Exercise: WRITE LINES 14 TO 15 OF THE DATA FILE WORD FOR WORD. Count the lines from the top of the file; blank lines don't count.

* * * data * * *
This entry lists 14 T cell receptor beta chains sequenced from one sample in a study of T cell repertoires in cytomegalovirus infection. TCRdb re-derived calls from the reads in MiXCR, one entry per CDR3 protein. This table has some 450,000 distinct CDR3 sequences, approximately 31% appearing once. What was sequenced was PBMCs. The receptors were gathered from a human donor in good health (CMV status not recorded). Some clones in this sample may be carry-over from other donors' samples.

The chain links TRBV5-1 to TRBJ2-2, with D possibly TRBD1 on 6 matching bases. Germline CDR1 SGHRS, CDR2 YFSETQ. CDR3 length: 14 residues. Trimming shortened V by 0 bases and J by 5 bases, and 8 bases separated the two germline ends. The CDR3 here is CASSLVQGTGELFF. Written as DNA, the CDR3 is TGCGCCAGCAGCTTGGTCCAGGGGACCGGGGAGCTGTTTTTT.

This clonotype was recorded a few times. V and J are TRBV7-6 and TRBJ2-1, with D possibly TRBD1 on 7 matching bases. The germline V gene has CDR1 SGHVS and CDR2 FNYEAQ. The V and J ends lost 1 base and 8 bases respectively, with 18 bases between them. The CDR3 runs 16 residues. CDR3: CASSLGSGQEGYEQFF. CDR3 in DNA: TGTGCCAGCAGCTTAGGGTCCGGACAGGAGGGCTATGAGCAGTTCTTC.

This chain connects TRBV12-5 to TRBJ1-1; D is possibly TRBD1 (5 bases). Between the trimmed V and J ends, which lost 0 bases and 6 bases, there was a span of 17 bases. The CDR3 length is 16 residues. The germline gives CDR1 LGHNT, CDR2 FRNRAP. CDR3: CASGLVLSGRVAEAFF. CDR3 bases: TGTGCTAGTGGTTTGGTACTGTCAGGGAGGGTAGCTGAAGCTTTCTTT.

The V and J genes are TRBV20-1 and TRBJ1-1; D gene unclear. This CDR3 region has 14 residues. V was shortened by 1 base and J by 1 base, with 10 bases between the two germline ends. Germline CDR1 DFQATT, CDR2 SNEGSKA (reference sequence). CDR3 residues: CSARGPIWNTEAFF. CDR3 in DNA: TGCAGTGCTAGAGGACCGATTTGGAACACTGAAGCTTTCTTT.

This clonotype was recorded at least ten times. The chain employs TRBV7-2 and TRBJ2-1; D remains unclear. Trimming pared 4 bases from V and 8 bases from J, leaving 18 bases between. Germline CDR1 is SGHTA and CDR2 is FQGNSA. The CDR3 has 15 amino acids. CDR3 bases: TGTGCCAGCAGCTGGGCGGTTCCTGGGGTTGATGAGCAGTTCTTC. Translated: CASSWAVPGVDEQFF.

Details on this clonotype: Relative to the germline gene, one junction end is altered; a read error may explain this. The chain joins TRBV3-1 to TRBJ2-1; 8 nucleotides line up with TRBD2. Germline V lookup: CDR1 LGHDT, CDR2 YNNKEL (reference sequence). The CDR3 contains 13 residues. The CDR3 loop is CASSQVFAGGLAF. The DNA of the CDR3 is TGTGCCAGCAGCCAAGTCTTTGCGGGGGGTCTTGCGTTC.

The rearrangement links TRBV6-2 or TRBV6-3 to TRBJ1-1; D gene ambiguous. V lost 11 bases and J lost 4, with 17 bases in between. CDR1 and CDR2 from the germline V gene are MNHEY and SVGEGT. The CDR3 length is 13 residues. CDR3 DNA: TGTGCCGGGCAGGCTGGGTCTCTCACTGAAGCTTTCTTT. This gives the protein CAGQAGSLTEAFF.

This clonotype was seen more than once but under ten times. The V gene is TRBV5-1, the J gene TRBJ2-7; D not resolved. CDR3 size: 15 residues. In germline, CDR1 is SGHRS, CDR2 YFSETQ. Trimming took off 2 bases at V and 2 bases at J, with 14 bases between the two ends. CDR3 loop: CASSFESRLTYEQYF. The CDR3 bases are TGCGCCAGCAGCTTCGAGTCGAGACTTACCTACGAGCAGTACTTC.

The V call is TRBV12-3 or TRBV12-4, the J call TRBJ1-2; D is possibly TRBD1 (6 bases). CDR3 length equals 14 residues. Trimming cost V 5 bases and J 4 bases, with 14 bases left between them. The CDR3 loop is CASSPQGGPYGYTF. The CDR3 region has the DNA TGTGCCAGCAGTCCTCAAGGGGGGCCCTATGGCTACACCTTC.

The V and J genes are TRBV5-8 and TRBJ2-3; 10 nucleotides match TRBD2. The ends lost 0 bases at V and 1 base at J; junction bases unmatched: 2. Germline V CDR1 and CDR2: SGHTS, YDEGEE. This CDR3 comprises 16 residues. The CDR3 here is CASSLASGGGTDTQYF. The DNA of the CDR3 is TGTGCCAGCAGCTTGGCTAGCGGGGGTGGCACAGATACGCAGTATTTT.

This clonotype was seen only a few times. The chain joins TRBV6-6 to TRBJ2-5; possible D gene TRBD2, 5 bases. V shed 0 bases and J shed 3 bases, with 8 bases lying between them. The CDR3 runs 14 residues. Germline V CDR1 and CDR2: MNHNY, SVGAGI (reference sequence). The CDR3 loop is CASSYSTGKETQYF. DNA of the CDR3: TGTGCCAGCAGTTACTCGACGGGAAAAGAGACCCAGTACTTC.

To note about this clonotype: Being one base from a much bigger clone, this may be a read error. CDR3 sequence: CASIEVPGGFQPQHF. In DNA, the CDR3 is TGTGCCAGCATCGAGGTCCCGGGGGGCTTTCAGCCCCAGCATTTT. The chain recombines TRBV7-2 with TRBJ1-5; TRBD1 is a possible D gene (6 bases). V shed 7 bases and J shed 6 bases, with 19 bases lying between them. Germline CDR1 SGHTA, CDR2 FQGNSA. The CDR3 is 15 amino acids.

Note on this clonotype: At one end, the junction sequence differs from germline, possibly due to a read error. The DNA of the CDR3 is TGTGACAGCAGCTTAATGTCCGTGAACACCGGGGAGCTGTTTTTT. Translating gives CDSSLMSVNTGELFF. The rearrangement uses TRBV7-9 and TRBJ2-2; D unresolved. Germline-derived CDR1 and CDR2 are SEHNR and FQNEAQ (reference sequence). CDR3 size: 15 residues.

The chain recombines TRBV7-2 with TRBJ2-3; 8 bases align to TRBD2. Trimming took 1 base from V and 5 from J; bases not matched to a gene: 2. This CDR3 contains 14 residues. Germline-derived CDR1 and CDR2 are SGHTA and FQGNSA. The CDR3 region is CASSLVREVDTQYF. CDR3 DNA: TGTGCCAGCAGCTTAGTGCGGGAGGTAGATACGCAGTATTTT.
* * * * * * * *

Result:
Note on this clonotype: At one end, the junction sequence differs from germline, possibly due to a read error. The DNA of the CDR3 is TGTGACAGCAGCTTAATGTCCGTGAACACCGGGGAGCTGTTTTTT. Translating gives CDSSLMSVNTGELFF. The rearrangement uses TRBV7-9 and TRBJ2-2; D unresolved. Germline-derived CDR1 and CDR2 are SEHNR and FQNEAQ (reference sequence). CDR3 size: 15 residues.

The chain recombines TRBV7-2 with TRBJ2-3; 8 bases align to TRBD2. Trimming took 1 base from V and 5 from J; bases not matched to a gene: 2. This CDR3 contains 14 residues. Germline-derived CDR1 and CDR2 are SGHTA and FQGNSA. The CDR3 region is CASSLVREVDTQYF. CDR3 DNA: TGTGCCAGCAGCTTAGTGCGGGAGGTAGATACGCAGTATTTT.